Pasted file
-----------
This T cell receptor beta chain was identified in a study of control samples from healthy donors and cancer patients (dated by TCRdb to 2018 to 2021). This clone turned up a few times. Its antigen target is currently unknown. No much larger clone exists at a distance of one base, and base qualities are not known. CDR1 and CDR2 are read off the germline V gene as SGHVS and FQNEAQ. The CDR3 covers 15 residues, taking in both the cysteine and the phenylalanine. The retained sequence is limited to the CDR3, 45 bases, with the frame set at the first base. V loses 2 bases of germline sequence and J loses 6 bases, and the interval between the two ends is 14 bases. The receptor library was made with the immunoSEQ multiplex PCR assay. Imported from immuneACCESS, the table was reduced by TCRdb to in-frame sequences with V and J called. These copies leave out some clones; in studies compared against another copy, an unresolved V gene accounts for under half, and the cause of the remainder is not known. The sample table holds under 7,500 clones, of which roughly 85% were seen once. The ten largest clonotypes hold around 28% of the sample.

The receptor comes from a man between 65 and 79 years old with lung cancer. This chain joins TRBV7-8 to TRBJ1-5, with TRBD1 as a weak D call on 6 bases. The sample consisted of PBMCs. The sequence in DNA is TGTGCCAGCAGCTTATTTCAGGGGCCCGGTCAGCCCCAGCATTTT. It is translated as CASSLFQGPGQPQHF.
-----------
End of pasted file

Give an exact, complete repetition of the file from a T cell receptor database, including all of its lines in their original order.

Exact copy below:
This T cell receptor beta chain was identified in a study of control samples from healthy donors and cancer patients (dated by TCRdb to 2018 to 2021). This clone turned up a few times. Its antigen target is currently unknown. No much larger clone exists at a distance of one base, and base qualities are not known. CDR1 and CDR2 are read off the germline V gene as SGHVS and FQNEAQ. The CDR3 covers 15 residues, taking in both the cysteine and the phenylalanine. The retained sequence is limited to the CDR3, 45 bases, with the frame set at the first base. V loses 2 bases of germline sequence and J loses 6 bases, and the interval between the two ends is 14 bases. The receptor library was made with the immunoSEQ multiplex PCR assay. Imported from immuneACCESS, the table was reduced by TCRdb to in-frame sequences with V and J called. These copies leave out some clones; in studies compared against another copy, an unresolved V gene accounts for under half, and the cause of the remainder is not known. The sample table holds under 7,500 clones, of which roughly 85% were seen once. The ten largest clonotypes hold around 28% of the sample.

The receptor comes from a man between 65 and 79 years old with lung cancer. This chain joins TRBV7-8 to TRBJ1-5, with TRBD1 as a weak D call on 6 bases. The sample consisted of PBMCs. The sequence in DNA is TGTGCCAGCAGCTTATTTCAGGGGCCCGGTCAGCCCCAGCATTTT. It is translated as CASSLFQGPGQPQHF.